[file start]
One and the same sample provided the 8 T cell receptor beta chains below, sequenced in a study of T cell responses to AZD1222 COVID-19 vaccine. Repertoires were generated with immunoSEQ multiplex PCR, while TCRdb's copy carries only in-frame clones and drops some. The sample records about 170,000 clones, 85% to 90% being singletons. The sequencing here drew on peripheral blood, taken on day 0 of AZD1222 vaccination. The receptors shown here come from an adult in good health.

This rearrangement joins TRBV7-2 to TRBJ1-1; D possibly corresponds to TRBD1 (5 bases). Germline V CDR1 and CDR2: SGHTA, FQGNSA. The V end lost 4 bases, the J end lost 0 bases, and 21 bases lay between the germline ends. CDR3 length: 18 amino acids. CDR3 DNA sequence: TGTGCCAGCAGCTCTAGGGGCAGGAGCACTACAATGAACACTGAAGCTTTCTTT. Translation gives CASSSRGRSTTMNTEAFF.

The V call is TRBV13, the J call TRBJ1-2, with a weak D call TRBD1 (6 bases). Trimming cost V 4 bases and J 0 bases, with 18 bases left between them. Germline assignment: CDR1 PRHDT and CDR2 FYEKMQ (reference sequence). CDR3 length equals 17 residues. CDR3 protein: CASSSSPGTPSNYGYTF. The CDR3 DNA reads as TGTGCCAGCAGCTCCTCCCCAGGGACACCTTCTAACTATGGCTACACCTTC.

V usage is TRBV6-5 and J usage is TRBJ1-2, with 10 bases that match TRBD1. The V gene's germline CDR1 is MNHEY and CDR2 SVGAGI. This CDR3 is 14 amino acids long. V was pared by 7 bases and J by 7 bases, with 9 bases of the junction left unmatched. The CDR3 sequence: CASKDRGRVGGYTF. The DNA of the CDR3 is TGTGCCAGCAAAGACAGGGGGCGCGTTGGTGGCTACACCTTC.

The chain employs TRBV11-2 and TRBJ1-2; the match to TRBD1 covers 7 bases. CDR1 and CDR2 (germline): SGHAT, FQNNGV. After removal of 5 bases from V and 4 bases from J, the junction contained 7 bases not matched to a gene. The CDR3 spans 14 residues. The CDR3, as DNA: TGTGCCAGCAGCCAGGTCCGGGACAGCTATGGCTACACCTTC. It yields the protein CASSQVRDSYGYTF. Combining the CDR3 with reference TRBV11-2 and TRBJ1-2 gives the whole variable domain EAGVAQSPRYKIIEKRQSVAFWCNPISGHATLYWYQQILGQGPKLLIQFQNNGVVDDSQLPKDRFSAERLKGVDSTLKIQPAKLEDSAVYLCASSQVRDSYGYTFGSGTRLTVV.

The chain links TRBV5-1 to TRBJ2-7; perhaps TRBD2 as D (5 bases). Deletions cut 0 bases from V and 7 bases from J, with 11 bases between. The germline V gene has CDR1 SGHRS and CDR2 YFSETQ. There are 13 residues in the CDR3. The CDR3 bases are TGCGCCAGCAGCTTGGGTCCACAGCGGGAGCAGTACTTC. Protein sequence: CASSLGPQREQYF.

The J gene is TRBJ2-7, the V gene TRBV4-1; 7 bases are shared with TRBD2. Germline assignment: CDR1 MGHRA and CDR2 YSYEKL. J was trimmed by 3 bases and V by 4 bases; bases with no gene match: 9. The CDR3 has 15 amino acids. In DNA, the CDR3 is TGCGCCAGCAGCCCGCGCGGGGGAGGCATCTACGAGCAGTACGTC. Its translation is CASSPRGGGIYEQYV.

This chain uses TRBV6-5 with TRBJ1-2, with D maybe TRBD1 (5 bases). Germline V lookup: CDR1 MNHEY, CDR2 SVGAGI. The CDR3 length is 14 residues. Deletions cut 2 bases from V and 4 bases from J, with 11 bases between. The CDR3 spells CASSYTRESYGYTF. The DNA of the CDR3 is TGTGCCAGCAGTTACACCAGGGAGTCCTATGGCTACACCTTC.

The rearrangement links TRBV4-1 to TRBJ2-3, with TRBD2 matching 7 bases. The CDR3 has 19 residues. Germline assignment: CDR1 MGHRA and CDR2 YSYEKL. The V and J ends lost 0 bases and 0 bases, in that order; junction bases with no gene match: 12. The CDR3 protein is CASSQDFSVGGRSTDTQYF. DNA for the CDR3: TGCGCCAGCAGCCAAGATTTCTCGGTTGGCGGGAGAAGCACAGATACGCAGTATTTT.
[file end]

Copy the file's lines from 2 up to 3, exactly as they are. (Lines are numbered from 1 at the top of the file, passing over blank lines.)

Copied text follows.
This rearrangement joins TRBV7-2 to TRBJ1-1; D possibly corresponds to TRBD1 (5 bases). Germline V CDR1 and CDR2: SGHTA, FQGNSA. The V end lost 4 bases, the J end lost 0 bases, and 21 bases lay between the germline ends. CDR3 length: 18 amino acids. CDR3 DNA sequence: TGTGCCAGCAGCTCTAGGGGCAGGAGCACTACAATGAACACTGAAGCTTTCTTT. Translation gives CASSSRGRSTTMNTEAFF.

The V call is TRBV13, the J call TRBJ1-2, with a weak D call TRBD1 (6 bases). Trimming cost V 4 bases and J 0 bases, with 18 bases left between them. Germline assignment: CDR1 PRHDT and CDR2 FYEKMQ (reference sequence). CDR3 length equals 17 residues. CDR3 protein: CASSSSPGTPSNYGYTF. The CDR3 DNA reads as TGTGCCAGCAGCTCCTCCCCAGGGACACCTTCTAACTATGGCTACACCTTC.